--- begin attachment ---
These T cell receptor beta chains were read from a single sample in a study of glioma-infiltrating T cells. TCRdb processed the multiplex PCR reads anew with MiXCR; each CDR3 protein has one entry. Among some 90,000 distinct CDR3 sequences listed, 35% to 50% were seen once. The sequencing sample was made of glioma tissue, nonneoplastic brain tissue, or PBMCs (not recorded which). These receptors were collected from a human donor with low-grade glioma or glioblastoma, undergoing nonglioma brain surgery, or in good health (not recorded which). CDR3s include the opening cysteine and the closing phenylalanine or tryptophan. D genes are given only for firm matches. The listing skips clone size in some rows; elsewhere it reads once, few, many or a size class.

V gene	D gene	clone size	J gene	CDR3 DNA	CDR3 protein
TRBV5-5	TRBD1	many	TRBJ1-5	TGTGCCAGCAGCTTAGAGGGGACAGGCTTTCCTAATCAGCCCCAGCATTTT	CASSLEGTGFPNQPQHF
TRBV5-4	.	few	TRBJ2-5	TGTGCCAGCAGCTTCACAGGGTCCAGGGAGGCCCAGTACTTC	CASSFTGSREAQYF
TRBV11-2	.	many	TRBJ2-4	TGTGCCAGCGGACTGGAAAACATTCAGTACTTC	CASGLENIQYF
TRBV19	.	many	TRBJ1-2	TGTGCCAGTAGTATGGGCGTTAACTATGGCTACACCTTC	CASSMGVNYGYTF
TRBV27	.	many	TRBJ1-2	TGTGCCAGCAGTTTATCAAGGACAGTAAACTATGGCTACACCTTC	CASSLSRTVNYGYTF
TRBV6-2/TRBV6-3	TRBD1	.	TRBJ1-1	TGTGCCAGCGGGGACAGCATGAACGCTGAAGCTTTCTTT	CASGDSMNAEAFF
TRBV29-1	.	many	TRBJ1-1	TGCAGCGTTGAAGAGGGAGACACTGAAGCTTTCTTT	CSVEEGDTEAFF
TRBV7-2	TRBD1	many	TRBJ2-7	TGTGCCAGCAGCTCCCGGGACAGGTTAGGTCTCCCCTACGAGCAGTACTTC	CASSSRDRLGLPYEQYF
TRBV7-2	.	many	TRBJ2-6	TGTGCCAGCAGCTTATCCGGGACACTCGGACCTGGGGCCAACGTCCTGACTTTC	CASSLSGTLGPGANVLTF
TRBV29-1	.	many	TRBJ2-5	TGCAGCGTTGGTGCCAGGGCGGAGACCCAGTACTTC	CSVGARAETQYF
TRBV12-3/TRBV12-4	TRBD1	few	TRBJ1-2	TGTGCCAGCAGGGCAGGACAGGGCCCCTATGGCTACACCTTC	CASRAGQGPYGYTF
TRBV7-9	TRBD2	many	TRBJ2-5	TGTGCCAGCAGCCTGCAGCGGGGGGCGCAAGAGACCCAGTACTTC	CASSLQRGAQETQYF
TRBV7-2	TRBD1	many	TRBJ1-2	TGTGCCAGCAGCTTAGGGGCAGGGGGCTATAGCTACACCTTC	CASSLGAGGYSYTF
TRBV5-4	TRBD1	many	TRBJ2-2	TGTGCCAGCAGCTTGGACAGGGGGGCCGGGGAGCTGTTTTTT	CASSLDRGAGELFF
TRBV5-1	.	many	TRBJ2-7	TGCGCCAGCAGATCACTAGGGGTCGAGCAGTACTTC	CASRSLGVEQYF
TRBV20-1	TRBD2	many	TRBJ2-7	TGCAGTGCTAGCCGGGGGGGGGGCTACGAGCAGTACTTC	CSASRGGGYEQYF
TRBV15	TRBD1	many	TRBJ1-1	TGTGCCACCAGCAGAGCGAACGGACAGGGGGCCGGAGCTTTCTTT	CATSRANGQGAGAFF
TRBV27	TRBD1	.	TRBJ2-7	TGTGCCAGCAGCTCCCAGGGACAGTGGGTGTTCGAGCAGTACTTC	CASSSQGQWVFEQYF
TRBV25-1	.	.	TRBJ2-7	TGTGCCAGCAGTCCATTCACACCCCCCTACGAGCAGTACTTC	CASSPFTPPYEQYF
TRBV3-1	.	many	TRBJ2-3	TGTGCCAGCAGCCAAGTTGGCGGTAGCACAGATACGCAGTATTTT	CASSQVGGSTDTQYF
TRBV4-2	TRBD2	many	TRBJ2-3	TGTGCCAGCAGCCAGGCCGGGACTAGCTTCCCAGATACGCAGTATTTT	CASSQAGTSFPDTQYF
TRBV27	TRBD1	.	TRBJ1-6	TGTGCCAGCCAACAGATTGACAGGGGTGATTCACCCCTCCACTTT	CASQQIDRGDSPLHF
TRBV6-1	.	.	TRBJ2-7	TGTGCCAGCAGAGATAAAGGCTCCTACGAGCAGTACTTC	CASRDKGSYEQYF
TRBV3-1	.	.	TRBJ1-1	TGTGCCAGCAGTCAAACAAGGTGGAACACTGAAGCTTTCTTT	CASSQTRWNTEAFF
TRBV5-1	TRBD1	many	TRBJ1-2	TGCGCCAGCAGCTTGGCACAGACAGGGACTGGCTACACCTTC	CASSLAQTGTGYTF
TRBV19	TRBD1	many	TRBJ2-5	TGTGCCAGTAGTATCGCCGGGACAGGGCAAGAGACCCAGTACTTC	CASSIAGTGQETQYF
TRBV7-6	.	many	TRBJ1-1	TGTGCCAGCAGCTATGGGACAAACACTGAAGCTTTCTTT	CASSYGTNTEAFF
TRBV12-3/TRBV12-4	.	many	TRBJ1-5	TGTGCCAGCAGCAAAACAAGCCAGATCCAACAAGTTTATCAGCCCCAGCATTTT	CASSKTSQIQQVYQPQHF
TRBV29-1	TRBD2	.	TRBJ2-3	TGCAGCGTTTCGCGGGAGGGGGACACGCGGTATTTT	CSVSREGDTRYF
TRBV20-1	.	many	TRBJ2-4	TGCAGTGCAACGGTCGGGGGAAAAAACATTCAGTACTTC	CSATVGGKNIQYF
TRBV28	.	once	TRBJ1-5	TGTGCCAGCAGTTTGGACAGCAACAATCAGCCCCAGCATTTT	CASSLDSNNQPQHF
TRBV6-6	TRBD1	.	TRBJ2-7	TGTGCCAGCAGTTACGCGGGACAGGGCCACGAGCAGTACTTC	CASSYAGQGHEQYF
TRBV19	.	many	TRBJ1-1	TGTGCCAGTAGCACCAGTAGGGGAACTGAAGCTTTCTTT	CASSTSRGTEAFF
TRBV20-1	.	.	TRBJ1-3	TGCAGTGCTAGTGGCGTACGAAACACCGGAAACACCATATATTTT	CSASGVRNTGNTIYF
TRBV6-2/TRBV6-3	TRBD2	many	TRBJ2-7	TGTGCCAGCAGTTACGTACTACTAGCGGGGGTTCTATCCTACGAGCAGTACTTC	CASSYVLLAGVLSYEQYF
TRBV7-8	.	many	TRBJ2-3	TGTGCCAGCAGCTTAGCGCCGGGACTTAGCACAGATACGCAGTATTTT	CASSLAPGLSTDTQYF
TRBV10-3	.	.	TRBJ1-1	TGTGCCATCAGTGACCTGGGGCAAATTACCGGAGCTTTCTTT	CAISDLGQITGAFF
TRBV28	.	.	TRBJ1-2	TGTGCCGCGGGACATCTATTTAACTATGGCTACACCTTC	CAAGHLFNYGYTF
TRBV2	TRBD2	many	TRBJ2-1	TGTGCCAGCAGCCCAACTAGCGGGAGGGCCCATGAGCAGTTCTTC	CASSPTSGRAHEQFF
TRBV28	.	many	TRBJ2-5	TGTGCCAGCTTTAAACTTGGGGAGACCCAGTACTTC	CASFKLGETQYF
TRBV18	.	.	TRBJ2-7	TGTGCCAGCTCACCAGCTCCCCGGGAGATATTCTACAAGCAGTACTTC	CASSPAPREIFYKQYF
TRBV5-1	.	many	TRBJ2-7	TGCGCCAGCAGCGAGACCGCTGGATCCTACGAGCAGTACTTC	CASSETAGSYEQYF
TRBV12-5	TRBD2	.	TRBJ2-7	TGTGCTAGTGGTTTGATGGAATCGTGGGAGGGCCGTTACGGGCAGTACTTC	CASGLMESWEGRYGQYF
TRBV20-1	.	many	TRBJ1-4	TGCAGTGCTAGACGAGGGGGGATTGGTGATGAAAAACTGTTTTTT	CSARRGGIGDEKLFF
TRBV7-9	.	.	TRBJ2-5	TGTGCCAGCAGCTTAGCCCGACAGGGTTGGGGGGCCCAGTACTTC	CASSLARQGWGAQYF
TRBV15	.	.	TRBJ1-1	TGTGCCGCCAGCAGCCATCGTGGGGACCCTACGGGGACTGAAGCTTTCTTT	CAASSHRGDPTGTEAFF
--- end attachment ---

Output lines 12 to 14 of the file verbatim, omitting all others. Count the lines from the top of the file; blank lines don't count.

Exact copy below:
TRBV29-1	.	many	TRBJ2-5	TGCAGCGTTGGTGCCAGGGCGGAGACCCAGTACTTC	CSVGARAETQYF
TRBV12-3/TRBV12-4	TRBD1	few	TRBJ1-2	TGTGCCAGCAGGGCAGGACAGGGCCCCTATGGCTACACCTTC	CASRAGQGPYGYTF
TRBV7-9	TRBD2	many	TRBJ2-5	TGTGCCAGCAGCCTGCAGCGGGGGGCGCAAGAGACCCAGTACTTC	CASSLQRGAQETQYF